Low Cost Of Maine Lobster Sinks Profits

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A lobster is measured to determine whether it is of legal size on a boat off Cundy's Harbor, Maine.

A lobster is measured to determine whether it is of legal size on a boat off Cundy's Harbor, Maine. Pat Wellenbach/AP hide caption

itoggle caption Pat Wellenbach/AP

Just after dawn, Brad Parady of Kittery, Maine, is on his boat, preparing for a long day at sea. For 30 years now, he has made a living lobstering.

At first glance, it seems as though times should be good. Maine's industry is thriving, with over 75 million pounds of lobster caught last year. But over the past few years, the price at the docks has dropped.

These days, Parady gets about $3.25 per pound. That's significantly less than what he got last year, when the price at the docks hit an 11-year low.

Lobsterman Jim Dow, vice president of the Maine Lobster Association, says lobstermen are now in "survival mode."

"They've been pushing their engines to the max. Our engines are starting to blow," Dow said. "I know there's been a lot up and down the coast of new engines and rebuilds this spring."

While lobstermen may be scrambling to survive, the lobsters are not. The population off the coast of Maine has been on the rise. Some thank the overfishing of lobster predators, like cod.

David Etnier, deputy commissioner of the Maine Department of Marine Resources, says it's also due to the number of people who are allowed to catch lobster.

"Of course, there are trap limits as well," Etnier said. "Maine has an 800-trap limit, by and large, coast-wide. All of those measures combined, plus a few others, have helped keep this resource in a healthy condition, despite really an enormous amount of pressure."

But for Brad Parady, the catch isn't coming fast enough.

"See how that's got a little tiny nick in it?" he says, pointing to a lobster. "Means we have to throw it back. If it carries eggs, we have to notch this one flipper. She'll lay eggs again."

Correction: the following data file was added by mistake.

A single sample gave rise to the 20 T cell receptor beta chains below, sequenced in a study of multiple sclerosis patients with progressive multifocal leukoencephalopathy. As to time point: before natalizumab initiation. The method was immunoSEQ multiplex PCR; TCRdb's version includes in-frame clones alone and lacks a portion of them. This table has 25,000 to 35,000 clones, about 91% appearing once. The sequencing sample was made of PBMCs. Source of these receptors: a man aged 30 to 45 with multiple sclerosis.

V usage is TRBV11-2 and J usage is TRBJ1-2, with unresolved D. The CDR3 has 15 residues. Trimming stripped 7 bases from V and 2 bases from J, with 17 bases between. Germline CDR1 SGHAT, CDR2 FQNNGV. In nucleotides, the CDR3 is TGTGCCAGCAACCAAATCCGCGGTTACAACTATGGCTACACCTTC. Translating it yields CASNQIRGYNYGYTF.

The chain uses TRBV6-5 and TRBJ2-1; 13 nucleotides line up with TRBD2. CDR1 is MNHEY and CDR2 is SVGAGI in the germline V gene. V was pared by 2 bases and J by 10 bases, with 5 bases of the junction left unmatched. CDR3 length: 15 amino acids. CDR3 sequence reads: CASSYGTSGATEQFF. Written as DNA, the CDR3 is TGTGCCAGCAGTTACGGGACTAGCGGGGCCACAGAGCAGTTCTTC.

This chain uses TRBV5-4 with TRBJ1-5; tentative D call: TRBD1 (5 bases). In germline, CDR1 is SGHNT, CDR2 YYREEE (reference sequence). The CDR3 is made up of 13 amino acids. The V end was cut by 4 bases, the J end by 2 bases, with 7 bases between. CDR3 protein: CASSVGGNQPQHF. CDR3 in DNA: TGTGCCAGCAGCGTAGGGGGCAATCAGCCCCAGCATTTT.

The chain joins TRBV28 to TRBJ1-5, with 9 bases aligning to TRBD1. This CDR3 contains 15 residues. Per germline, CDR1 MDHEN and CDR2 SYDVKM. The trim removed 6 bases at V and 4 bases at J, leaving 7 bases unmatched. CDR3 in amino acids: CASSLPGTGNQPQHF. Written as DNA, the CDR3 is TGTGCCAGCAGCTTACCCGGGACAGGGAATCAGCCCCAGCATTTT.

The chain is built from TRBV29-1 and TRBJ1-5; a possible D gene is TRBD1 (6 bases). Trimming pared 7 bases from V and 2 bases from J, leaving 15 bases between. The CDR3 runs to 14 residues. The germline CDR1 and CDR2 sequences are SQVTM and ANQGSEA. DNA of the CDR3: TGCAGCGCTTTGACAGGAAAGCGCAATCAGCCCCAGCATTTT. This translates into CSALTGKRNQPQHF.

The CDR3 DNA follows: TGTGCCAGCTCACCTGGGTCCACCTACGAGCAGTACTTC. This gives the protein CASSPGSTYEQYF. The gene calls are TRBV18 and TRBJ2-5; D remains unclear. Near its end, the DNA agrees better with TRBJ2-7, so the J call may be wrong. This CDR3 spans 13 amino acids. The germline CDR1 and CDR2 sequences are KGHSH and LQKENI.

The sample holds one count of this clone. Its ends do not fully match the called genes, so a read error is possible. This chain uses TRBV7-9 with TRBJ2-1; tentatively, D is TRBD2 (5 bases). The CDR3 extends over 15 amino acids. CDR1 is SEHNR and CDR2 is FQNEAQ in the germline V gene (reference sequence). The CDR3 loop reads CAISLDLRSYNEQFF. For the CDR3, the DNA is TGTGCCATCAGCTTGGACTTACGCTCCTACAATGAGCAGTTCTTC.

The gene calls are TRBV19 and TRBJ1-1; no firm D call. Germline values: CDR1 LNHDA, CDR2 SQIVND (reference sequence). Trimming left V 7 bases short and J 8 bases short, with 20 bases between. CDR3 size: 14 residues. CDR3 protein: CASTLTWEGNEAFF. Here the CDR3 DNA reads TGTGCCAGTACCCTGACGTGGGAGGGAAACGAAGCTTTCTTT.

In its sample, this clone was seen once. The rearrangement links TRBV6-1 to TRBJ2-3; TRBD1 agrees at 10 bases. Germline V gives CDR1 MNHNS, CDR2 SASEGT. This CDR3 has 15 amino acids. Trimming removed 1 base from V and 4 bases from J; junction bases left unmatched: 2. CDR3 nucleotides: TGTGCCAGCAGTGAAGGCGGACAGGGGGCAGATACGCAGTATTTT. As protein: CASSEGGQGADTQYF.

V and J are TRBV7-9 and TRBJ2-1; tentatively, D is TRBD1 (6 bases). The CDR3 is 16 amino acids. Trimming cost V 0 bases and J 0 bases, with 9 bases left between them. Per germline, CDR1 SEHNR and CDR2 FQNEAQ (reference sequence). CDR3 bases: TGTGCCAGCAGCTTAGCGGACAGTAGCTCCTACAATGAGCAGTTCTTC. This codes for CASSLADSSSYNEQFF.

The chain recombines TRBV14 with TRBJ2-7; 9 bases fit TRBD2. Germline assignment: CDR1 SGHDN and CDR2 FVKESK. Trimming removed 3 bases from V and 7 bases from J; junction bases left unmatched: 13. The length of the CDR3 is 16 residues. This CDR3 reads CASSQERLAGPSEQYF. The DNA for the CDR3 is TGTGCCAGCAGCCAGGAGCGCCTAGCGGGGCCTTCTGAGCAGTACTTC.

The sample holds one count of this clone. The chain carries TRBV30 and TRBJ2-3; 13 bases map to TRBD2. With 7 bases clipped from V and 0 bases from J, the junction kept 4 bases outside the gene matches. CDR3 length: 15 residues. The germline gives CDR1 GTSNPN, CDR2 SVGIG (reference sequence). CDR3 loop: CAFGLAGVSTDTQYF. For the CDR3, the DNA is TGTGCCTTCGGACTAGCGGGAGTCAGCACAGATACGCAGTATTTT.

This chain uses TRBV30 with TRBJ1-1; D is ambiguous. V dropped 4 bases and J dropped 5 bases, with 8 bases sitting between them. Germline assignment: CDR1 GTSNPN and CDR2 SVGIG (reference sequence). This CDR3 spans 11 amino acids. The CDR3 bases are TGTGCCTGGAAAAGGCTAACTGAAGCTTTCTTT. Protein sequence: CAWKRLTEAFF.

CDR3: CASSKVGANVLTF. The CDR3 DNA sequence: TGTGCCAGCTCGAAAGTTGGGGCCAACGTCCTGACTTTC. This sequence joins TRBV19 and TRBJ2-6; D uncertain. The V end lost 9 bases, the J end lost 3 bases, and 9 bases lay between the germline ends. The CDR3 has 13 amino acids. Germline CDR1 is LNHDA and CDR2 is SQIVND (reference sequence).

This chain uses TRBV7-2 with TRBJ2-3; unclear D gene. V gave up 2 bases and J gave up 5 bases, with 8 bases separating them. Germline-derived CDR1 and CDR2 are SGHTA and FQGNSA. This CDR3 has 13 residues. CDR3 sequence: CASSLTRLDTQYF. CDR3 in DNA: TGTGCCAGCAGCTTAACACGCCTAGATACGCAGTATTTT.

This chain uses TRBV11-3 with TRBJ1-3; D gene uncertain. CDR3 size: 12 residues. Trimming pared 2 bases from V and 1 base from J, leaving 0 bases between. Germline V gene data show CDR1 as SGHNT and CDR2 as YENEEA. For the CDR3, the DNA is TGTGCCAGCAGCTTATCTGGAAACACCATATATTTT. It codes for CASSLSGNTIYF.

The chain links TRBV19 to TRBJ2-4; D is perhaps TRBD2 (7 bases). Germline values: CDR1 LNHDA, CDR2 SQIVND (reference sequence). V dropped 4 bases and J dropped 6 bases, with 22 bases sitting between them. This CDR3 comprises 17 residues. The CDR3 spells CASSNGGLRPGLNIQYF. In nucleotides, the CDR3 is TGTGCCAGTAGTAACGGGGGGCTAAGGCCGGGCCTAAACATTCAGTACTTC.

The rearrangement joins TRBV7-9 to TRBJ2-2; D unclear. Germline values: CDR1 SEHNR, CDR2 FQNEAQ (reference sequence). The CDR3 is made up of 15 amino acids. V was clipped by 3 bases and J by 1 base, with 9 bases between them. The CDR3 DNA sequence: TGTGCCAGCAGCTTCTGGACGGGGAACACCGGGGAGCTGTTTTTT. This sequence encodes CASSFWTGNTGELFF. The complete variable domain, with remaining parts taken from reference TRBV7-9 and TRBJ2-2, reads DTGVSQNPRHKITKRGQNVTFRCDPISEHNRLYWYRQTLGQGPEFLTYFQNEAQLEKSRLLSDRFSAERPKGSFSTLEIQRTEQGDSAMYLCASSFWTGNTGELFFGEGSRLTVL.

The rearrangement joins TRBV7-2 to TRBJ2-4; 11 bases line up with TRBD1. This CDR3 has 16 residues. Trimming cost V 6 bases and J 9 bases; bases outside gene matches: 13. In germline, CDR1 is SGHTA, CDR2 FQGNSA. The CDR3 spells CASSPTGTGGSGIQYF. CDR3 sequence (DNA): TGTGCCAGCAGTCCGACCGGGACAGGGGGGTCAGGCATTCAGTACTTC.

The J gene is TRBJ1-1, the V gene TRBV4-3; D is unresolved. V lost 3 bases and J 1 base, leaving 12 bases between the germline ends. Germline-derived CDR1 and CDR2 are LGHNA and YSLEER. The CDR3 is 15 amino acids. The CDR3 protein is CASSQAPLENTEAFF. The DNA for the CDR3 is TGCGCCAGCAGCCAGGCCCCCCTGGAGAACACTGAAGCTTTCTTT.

As lobstermen continue to troll the waters off the coast, the competitive nature of the industry sets in. A few miles from Kittery, Parady idles through an area of water that lobstermen call "the jungle." It's crowded with buoys. Parady hauls up a line that should bring up a trap, but there's nothing there.

"Somebody got into it and cut it off," Parady notes. "Someone might have anchored into it and cut it off."

This time of year, there is quite a bit of deliberate cutting, Parady says.

"The guys get all stressed out and start cutting each other off," he says.

While there are bargains at the docks, customers and lobstermen alike may not notice the same drop in prices at grocery stores or restaurants.

Michael Gardner, president of Gardner Pinfold Consulting in Halifax, Nova Scotia, says restaurants have kept their prices high.

"They don't want to reduce their prices, because that establishes a lower reference point in the minds of consumers, and then they expect to see lobster and other luxury goods at those low prices," Gardner says.

But lobstermen like Parady aren't complaining about seeing more people eating the crustacean at its lower price. After all, the more people who develop a taste for lobster, the better their business.

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